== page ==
When I was a child, apples were the one food that we could freely, without permission, eat at will.
During the winter and spring months the Apple Man, with his truck full of apples, would stop by on a regular basis. He had bushels of apples in various variety, colour and taste. Each time he would stop by, my parents would purchase a bushel or two, setting them in the corner of the kitchen for cooking and eating.
In the summer and fall months, our own apples trees provided this crispy, crunchy, fresh treat. We had a few russet apple trees beside the house, that gave us a hard, sweet green/brown apple. An apple tree that bore big, sweet, red apples grew at the front of the Kleine Bos (small bush) along side our strawberry field. But the best apple was the large yellow apple that grew in the fence line that separated our property from our nieghbours.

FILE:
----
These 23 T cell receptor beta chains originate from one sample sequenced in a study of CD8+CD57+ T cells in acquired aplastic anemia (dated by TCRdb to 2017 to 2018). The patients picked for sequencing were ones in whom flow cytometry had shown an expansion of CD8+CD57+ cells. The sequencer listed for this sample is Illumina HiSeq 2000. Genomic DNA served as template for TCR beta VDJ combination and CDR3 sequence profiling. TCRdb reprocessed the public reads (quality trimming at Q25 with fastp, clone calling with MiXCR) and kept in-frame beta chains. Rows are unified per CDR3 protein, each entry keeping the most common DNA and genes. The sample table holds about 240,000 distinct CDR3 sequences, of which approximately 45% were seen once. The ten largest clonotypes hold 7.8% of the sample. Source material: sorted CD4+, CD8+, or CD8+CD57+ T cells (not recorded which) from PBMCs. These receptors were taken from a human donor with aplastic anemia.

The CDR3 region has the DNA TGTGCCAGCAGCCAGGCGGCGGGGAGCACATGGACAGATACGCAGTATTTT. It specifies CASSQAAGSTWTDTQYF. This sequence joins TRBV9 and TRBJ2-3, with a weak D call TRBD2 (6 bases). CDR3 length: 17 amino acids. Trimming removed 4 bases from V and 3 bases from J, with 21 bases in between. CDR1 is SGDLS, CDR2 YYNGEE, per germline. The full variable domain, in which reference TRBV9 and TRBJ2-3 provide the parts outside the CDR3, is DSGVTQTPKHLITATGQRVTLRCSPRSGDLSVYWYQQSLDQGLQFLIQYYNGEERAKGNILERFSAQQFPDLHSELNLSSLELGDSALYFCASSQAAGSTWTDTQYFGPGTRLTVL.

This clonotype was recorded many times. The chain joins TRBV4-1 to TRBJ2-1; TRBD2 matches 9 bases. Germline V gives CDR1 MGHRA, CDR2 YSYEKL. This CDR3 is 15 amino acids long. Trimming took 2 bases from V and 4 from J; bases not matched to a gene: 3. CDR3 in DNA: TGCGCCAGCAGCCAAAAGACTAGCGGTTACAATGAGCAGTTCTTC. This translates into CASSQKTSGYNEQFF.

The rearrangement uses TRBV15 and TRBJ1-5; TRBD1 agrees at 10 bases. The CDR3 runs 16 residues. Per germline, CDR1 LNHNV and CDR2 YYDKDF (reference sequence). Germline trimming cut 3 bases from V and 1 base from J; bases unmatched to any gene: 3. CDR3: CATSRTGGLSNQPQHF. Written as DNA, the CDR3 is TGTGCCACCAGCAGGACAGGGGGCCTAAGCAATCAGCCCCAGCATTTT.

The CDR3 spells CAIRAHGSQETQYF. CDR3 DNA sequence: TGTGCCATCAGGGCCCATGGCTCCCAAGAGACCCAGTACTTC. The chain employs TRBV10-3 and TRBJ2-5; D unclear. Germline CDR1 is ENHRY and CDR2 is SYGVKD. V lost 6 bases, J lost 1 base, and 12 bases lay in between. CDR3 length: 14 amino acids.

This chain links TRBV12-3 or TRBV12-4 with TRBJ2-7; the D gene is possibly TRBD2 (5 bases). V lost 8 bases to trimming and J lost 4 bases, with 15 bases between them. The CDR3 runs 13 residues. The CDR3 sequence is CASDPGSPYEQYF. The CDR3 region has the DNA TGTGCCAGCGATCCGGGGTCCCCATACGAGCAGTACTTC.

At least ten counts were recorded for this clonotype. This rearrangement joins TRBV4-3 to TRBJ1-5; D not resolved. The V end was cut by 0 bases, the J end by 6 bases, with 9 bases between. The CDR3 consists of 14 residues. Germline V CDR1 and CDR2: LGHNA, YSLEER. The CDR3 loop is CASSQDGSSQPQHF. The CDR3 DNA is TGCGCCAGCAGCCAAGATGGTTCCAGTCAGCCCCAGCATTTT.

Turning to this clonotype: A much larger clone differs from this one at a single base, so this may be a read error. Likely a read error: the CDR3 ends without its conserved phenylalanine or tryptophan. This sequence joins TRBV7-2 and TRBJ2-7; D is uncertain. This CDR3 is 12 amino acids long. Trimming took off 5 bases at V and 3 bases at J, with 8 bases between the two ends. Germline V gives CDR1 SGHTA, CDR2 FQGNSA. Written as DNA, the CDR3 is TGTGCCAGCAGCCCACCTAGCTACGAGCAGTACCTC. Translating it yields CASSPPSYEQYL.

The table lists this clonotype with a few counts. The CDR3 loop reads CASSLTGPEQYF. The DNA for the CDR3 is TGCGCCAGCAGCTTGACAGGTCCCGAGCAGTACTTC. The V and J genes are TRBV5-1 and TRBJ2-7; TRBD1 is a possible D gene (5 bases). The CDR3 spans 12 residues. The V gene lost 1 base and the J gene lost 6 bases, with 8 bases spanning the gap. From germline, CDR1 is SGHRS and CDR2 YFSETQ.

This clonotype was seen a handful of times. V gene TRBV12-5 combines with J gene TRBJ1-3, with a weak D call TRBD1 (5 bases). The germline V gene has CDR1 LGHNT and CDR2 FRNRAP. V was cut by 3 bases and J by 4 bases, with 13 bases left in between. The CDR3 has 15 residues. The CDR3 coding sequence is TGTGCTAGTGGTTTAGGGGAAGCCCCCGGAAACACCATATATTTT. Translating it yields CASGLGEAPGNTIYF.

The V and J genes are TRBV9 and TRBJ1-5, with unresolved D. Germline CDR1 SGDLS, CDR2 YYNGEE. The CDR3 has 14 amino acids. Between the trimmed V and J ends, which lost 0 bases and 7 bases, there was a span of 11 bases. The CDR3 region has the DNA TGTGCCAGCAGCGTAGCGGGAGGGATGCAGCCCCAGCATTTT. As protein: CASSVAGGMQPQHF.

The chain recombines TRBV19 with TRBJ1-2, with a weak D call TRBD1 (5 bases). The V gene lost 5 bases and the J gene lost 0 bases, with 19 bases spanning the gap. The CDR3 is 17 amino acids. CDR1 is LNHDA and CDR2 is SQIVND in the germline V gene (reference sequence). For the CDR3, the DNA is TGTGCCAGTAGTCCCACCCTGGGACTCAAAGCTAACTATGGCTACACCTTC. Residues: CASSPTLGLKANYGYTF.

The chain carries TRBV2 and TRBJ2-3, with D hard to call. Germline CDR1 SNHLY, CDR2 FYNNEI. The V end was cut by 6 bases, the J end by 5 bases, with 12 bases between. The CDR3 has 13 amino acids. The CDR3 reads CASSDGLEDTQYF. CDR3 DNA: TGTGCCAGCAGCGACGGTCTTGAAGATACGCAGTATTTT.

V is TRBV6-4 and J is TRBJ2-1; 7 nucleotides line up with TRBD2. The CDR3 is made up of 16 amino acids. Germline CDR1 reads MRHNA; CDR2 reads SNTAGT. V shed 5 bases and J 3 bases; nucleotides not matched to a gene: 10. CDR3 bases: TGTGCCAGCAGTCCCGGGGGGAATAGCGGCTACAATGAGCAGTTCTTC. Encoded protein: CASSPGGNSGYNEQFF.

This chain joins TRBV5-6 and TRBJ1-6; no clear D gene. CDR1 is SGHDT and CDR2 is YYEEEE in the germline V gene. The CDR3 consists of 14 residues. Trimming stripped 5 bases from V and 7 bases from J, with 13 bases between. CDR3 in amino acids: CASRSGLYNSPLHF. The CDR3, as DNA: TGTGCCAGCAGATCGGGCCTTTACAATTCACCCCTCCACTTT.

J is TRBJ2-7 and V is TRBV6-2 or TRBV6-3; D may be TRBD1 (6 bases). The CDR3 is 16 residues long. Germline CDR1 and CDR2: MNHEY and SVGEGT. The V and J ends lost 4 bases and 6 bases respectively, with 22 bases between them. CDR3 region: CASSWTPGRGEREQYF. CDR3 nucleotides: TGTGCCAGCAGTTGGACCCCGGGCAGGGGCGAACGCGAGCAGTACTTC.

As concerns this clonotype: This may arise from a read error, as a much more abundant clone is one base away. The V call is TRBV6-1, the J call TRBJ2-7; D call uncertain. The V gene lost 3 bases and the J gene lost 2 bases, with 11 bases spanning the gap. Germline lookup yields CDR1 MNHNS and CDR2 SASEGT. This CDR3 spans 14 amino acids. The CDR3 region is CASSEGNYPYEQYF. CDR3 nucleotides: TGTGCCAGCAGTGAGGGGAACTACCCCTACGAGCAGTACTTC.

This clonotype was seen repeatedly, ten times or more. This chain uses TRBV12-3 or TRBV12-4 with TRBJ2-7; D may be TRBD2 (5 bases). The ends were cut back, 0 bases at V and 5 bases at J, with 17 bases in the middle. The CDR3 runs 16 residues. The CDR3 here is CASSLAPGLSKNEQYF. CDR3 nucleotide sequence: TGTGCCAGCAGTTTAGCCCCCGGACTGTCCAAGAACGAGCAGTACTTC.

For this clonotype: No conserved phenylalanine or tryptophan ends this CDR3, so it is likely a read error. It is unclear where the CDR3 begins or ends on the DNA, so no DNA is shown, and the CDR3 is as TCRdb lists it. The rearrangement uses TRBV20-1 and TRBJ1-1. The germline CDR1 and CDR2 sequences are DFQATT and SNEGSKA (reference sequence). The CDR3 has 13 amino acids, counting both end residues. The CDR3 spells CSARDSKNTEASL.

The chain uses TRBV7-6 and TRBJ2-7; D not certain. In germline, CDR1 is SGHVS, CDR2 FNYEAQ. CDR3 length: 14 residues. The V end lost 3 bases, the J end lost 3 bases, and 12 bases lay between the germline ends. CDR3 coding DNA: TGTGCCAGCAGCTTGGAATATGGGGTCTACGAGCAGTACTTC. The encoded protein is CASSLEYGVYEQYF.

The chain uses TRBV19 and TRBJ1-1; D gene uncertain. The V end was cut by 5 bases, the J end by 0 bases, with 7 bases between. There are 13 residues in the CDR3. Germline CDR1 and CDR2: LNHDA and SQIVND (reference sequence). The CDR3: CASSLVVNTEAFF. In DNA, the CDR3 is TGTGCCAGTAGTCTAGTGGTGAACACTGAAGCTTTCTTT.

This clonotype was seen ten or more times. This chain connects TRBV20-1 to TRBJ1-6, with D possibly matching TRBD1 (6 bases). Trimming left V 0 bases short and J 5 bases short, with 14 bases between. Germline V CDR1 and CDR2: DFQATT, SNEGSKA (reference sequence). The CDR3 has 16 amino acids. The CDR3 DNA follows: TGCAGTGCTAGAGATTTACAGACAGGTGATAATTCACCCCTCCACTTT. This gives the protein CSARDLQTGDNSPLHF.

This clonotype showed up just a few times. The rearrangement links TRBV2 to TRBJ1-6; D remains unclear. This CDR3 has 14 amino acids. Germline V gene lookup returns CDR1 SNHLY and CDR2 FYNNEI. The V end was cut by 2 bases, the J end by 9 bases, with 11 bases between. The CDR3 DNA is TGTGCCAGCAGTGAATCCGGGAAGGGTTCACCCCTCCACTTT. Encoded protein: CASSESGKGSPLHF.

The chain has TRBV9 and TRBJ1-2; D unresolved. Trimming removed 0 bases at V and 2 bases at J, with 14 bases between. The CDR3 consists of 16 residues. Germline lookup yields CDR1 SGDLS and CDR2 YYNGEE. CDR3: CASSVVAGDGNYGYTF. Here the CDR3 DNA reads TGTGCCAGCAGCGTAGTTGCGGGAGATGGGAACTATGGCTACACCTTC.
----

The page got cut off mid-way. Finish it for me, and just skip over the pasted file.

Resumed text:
One of my earliest memories, of life in our new home in the country, is of the day that a group of neighborhood ladies stopped by with a big pot of Apple Pandowdy. I can still smell that slightly spicy smell, and taste the sweet delicious taste of creamy, carmelly smoothness. This was the only time I experienced this ever-so-wonderful dessert. That is until this past week when I goggled the infamous dessert and made my own big pot of Apple Pandowdy. It was a yummy treat but didn’t compare to my memories of that wonderful afternoon.
The Apple, also makes an appearance in Scripture, Genesis 3:6-7. “When the woman saw that the fruit of the tree was good for food and pleasing to the eye, and desirable for gaining wisdom,
she took some and ate. She also gave some to her husband, who was with her, and he ate it. Then the eyes of both of them were opened, and they realized they were naked; so they sewed fig leaves together and made coverings for themselves. “
Is the plentifulness and affordability of this humble fruit a reminder to all who partake in it, of that day in the Garden of Eden and the consequences of that most expensive meal?